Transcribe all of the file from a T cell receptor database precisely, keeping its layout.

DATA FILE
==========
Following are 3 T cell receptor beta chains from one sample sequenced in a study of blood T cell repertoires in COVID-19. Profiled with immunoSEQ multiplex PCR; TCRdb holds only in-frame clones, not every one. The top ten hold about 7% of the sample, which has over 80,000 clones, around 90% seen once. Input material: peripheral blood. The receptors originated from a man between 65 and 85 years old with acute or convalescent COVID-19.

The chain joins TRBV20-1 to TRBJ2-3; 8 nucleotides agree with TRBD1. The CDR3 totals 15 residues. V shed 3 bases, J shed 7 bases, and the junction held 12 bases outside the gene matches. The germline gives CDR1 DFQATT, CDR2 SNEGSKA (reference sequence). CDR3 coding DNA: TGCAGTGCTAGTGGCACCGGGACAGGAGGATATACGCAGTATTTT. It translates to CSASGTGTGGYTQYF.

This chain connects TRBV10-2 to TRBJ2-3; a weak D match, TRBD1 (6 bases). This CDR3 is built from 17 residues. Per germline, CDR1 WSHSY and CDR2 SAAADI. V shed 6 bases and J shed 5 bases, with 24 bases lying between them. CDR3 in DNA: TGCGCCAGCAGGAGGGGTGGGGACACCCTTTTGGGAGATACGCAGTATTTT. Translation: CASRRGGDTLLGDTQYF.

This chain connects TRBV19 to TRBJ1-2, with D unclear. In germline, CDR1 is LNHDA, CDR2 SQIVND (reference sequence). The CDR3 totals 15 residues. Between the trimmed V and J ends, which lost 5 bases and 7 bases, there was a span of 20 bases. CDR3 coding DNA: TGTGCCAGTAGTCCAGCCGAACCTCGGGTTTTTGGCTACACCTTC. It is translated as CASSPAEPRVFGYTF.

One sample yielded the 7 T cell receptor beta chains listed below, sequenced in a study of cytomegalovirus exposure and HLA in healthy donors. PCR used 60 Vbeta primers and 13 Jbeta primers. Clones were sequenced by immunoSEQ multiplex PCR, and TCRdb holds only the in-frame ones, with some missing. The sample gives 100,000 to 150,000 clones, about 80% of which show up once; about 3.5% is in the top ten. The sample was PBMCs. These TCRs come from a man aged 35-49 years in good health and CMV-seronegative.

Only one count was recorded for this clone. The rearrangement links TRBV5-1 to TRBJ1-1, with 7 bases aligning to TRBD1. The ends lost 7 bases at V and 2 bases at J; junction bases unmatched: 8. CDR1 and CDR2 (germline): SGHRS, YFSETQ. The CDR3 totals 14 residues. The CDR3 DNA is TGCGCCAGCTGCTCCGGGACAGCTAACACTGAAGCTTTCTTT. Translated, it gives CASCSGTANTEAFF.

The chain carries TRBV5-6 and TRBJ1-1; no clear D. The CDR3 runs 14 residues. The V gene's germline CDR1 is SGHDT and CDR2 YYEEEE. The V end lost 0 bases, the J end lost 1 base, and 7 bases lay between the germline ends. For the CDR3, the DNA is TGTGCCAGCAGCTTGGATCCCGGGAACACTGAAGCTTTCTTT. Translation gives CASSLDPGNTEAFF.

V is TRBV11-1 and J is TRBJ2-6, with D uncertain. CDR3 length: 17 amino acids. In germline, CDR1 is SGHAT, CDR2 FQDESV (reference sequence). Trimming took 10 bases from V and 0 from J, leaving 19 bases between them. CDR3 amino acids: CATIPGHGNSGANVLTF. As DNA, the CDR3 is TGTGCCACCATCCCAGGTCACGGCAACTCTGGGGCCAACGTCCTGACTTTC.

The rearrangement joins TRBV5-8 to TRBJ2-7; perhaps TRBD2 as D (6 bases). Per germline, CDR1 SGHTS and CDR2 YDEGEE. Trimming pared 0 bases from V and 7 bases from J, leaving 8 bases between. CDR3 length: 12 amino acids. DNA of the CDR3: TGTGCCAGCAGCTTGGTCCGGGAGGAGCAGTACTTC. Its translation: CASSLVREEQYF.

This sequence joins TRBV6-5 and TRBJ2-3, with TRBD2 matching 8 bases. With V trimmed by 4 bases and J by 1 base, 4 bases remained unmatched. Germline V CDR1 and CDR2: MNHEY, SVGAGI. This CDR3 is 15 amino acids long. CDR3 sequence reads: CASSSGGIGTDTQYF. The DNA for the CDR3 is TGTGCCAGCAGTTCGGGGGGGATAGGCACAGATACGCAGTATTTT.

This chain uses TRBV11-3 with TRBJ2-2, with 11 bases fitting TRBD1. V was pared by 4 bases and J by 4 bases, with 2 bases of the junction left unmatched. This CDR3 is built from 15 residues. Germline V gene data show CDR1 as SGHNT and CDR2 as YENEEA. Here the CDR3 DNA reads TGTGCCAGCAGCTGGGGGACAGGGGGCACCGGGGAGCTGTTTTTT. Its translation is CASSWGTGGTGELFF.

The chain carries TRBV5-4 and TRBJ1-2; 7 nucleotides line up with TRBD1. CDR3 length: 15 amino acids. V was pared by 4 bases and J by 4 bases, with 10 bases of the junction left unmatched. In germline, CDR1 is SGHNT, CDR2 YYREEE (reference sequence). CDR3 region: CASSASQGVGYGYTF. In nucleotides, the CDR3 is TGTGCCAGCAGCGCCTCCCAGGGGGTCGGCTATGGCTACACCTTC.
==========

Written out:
Following are 3 T cell receptor beta chains from one sample sequenced in a study of blood T cell repertoires in COVID-19. Profiled with immunoSEQ multiplex PCR; TCRdb holds only in-frame clones, not every one. The top ten hold about 7% of the sample, which has over 80,000 clones, around 90% seen once. Input material: peripheral blood. The receptors originated from a man between 65 and 85 years old with acute or convalescent COVID-19.

The chain joins TRBV20-1 to TRBJ2-3; 8 nucleotides agree with TRBD1. The CDR3 totals 15 residues. V shed 3 bases, J shed 7 bases, and the junction held 12 bases outside the gene matches. The germline gives CDR1 DFQATT, CDR2 SNEGSKA (reference sequence). CDR3 coding DNA: TGCAGTGCTAGTGGCACCGGGACAGGAGGATATACGCAGTATTTT. It translates to CSASGTGTGGYTQYF.

This chain connects TRBV10-2 to TRBJ2-3; a weak D match, TRBD1 (6 bases). This CDR3 is built from 17 residues. Per germline, CDR1 WSHSY and CDR2 SAAADI. V shed 6 bases and J shed 5 bases, with 24 bases lying between them. CDR3 in DNA: TGCGCCAGCAGGAGGGGTGGGGACACCCTTTTGGGAGATACGCAGTATTTT. Translation: CASRRGGDTLLGDTQYF.

This chain connects TRBV19 to TRBJ1-2, with D unclear. In germline, CDR1 is LNHDA, CDR2 SQIVND (reference sequence). The CDR3 totals 15 residues. Between the trimmed V and J ends, which lost 5 bases and 7 bases, there was a span of 20 bases. CDR3 coding DNA: TGTGCCAGTAGTCCAGCCGAACCTCGGGTTTTTGGCTACACCTTC. It is translated as CASSPAEPRVFGYTF.

One sample yielded the 7 T cell receptor beta chains listed below, sequenced in a study of cytomegalovirus exposure and HLA in healthy donors. PCR used 60 Vbeta primers and 13 Jbeta primers. Clones were sequenced by immunoSEQ multiplex PCR, and TCRdb holds only the in-frame ones, with some missing. The sample gives 100,000 to 150,000 clones, about 80% of which show up once; about 3.5% is in the top ten. The sample was PBMCs. These TCRs come from a man aged 35-49 years in good health and CMV-seronegative.

Only one count was recorded for this clone. The rearrangement links TRBV5-1 to TRBJ1-1, with 7 bases aligning to TRBD1. The ends lost 7 bases at V and 2 bases at J; junction bases unmatched: 8. CDR1 and CDR2 (germline): SGHRS, YFSETQ. The CDR3 totals 14 residues. The CDR3 DNA is TGCGCCAGCTGCTCCGGGACAGCTAACACTGAAGCTTTCTTT. Translated, it gives CASCSGTANTEAFF.

The chain carries TRBV5-6 and TRBJ1-1; no clear D. The CDR3 runs 14 residues. The V gene's germline CDR1 is SGHDT and CDR2 YYEEEE. The V end lost 0 bases, the J end lost 1 base, and 7 bases lay between the germline ends. For the CDR3, the DNA is TGTGCCAGCAGCTTGGATCCCGGGAACACTGAAGCTTTCTTT. Translation gives CASSLDPGNTEAFF.

V is TRBV11-1 and J is TRBJ2-6, with D uncertain. CDR3 length: 17 amino acids. In germline, CDR1 is SGHAT, CDR2 FQDESV (reference sequence). Trimming took 10 bases from V and 0 from J, leaving 19 bases between them. CDR3 amino acids: CATIPGHGNSGANVLTF. As DNA, the CDR3 is TGTGCCACCATCCCAGGTCACGGCAACTCTGGGGCCAACGTCCTGACTTTC.

The rearrangement joins TRBV5-8 to TRBJ2-7; perhaps TRBD2 as D (6 bases). Per germline, CDR1 SGHTS and CDR2 YDEGEE. Trimming pared 0 bases from V and 7 bases from J, leaving 8 bases between. CDR3 length: 12 amino acids. DNA of the CDR3: TGTGCCAGCAGCTTGGTCCGGGAGGAGCAGTACTTC. Its translation: CASSLVREEQYF.

This sequence joins TRBV6-5 and TRBJ2-3, with TRBD2 matching 8 bases. With V trimmed by 4 bases and J by 1 base, 4 bases remained unmatched. Germline V CDR1 and CDR2: MNHEY, SVGAGI. This CDR3 is 15 amino acids long. CDR3 sequence reads: CASSSGGIGTDTQYF. The DNA for the CDR3 is TGTGCCAGCAGTTCGGGGGGGATAGGCACAGATACGCAGTATTTT.

This chain uses TRBV11-3 with TRBJ2-2, with 11 bases fitting TRBD1. V was pared by 4 bases and J by 4 bases, with 2 bases of the junction left unmatched. This CDR3 is built from 15 residues. Germline V gene data show CDR1 as SGHNT and CDR2 as YENEEA. Here the CDR3 DNA reads TGTGCCAGCAGCTGGGGGACAGGGGGCACCGGGGAGCTGTTTTTT. Its translation is CASSWGTGGTGELFF.

The chain carries TRBV5-4 and TRBJ1-2; 7 nucleotides line up with TRBD1. CDR3 length: 15 amino acids. V was pared by 4 bases and J by 4 bases, with 10 bases of the junction left unmatched. In germline, CDR1 is SGHNT, CDR2 YYREEE (reference sequence). CDR3 region: CASSASQGVGYGYTF. In nucleotides, the CDR3 is TGTGCCAGCAGCGCCTCCCAGGGGGTCGGCTATGGCTACACCTTC.